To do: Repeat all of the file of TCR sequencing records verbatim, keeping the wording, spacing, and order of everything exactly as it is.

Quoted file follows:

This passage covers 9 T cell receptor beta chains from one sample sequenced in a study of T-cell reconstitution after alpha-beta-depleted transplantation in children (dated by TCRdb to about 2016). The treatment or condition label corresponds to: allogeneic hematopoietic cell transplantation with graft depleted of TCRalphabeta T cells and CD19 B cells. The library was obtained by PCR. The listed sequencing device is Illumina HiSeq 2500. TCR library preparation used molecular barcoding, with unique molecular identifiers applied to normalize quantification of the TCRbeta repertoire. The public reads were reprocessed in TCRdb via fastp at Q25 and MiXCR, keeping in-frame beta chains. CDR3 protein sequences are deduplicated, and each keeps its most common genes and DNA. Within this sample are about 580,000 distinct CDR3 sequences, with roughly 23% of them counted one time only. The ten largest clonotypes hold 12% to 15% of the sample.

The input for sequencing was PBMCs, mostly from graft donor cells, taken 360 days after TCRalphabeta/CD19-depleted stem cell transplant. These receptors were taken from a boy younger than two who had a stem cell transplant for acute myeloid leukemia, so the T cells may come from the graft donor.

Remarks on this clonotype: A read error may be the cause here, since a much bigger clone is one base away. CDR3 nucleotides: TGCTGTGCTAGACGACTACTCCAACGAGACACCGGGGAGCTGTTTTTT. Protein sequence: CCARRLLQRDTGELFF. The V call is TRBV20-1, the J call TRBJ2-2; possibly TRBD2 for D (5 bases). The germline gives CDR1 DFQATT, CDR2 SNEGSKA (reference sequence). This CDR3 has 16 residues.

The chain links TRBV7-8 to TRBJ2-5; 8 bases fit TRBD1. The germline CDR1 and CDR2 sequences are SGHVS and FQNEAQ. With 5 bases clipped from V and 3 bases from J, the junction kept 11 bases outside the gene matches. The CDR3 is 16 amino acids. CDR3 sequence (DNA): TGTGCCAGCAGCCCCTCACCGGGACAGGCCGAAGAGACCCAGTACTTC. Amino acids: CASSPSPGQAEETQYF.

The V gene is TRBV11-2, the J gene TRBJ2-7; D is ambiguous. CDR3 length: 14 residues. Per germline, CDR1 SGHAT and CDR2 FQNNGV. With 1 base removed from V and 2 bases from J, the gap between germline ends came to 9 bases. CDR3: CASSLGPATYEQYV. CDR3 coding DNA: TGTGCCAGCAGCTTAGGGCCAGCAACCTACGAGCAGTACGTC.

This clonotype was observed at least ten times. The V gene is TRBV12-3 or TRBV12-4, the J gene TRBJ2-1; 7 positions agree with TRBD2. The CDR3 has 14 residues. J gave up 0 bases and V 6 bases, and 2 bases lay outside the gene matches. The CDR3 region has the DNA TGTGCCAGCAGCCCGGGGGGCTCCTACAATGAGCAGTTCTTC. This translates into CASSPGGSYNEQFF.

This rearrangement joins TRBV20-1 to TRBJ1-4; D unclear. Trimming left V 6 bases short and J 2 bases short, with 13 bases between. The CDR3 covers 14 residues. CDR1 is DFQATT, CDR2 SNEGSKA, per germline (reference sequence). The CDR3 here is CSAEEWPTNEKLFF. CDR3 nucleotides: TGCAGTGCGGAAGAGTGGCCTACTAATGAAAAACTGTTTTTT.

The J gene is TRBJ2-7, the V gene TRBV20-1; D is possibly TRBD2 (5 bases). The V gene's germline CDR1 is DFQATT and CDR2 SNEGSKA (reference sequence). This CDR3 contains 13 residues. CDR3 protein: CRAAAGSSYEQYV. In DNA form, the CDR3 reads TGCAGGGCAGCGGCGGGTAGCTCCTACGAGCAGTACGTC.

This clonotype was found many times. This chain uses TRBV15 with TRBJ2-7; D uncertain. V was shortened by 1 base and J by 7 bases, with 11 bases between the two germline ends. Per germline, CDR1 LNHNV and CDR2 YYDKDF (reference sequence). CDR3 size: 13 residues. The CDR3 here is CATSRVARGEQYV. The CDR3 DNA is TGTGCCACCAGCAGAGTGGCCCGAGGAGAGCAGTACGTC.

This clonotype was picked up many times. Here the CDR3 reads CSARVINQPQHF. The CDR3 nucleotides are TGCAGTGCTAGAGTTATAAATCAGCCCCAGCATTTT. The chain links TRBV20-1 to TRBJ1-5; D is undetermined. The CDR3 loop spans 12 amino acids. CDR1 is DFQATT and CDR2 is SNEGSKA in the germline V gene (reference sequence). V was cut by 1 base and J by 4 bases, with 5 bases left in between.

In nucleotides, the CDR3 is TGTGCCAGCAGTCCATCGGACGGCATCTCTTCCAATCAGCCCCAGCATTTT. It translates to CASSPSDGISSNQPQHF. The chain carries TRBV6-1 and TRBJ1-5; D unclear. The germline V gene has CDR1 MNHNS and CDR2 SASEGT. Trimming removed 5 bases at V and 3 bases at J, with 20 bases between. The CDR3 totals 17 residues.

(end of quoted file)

This passage covers 9 T cell receptor beta chains from one sample sequenced in a study of T-cell reconstitution after alpha-beta-depleted transplantation in children (dated by TCRdb to about 2016). The treatment or condition label corresponds to: allogeneic hematopoietic cell transplantation with graft depleted of TCRalphabeta T cells and CD19 B cells. The library was obtained by PCR. The listed sequencing device is Illumina HiSeq 2500. TCR library preparation used molecular barcoding, with unique molecular identifiers applied to normalize quantification of the TCRbeta repertoire. The public reads were reprocessed in TCRdb via fastp at Q25 and MiXCR, keeping in-frame beta chains. CDR3 protein sequences are deduplicated, and each keeps its most common genes and DNA. Within this sample are about 580,000 distinct CDR3 sequences, with roughly 23% of them counted one time only. The ten largest clonotypes hold 12% to 15% of the sample.

The input for sequencing was PBMCs, mostly from graft donor cells, taken 360 days after TCRalphabeta/CD19-depleted stem cell transplant. These receptors were taken from a boy younger than two who had a stem cell transplant for acute myeloid leukemia, so the T cells may come from the graft donor.

Remarks on this clonotype: A read error may be the cause here, since a much bigger clone is one base away. CDR3 nucleotides: TGCTGTGCTAGACGACTACTCCAACGAGACACCGGGGAGCTGTTTTTT. Protein sequence: CCARRLLQRDTGELFF. The V call is TRBV20-1, the J call TRBJ2-2; possibly TRBD2 for D (5 bases). The germline gives CDR1 DFQATT, CDR2 SNEGSKA (reference sequence). This CDR3 has 16 residues.

The chain links TRBV7-8 to TRBJ2-5; 8 bases fit TRBD1. The germline CDR1 and CDR2 sequences are SGHVS and FQNEAQ. With 5 bases clipped from V and 3 bases from J, the junction kept 11 bases outside the gene matches. The CDR3 is 16 amino acids. CDR3 sequence (DNA): TGTGCCAGCAGCCCCTCACCGGGACAGGCCGAAGAGACCCAGTACTTC. Amino acids: CASSPSPGQAEETQYF.

The V gene is TRBV11-2, the J gene TRBJ2-7; D is ambiguous. CDR3 length: 14 residues. Per germline, CDR1 SGHAT and CDR2 FQNNGV. With 1 base removed from V and 2 bases from J, the gap between germline ends came to 9 bases. CDR3: CASSLGPATYEQYV. CDR3 coding DNA: TGTGCCAGCAGCTTAGGGCCAGCAACCTACGAGCAGTACGTC.

This clonotype was observed at least ten times. The V gene is TRBV12-3 or TRBV12-4, the J gene TRBJ2-1; 7 positions agree with TRBD2. The CDR3 has 14 residues. J gave up 0 bases and V 6 bases, and 2 bases lay outside the gene matches. The CDR3 region has the DNA TGTGCCAGCAGCCCGGGGGGCTCCTACAATGAGCAGTTCTTC. This translates into CASSPGGSYNEQFF.

This rearrangement joins TRBV20-1 to TRBJ1-4; D unclear. Trimming left V 6 bases short and J 2 bases short, with 13 bases between. The CDR3 covers 14 residues. CDR1 is DFQATT, CDR2 SNEGSKA, per germline (reference sequence). The CDR3 here is CSAEEWPTNEKLFF. CDR3 nucleotides: TGCAGTGCGGAAGAGTGGCCTACTAATGAAAAACTGTTTTTT.

The J gene is TRBJ2-7, the V gene TRBV20-1; D is possibly TRBD2 (5 bases). The V gene's germline CDR1 is DFQATT and CDR2 SNEGSKA (reference sequence). This CDR3 contains 13 residues. CDR3 protein: CRAAAGSSYEQYV. In DNA form, the CDR3 reads TGCAGGGCAGCGGCGGGTAGCTCCTACGAGCAGTACGTC.

This clonotype was found many times. This chain uses TRBV15 with TRBJ2-7; D uncertain. V was shortened by 1 base and J by 7 bases, with 11 bases between the two germline ends. Per germline, CDR1 LNHNV and CDR2 YYDKDF (reference sequence). CDR3 size: 13 residues. The CDR3 here is CATSRVARGEQYV. The CDR3 DNA is TGTGCCACCAGCAGAGTGGCCCGAGGAGAGCAGTACGTC.

This clonotype was picked up many times. Here the CDR3 reads CSARVINQPQHF. The CDR3 nucleotides are TGCAGTGCTAGAGTTATAAATCAGCCCCAGCATTTT. The chain links TRBV20-1 to TRBJ1-5; D is undetermined. The CDR3 loop spans 12 amino acids. CDR1 is DFQATT and CDR2 is SNEGSKA in the germline V gene (reference sequence). V was cut by 1 base and J by 4 bases, with 5 bases left in between.

In nucleotides, the CDR3 is TGTGCCAGCAGTCCATCGGACGGCATCTCTTCCAATCAGCCCCAGCATTTT. It translates to CASSPSDGISSNQPQHF. The chain carries TRBV6-1 and TRBJ1-5; D unclear. The germline V gene has CDR1 MNHNS and CDR2 SASEGT. Trimming removed 5 bases at V and 3 bases at J, with 20 bases between. The CDR3 totals 17 residues.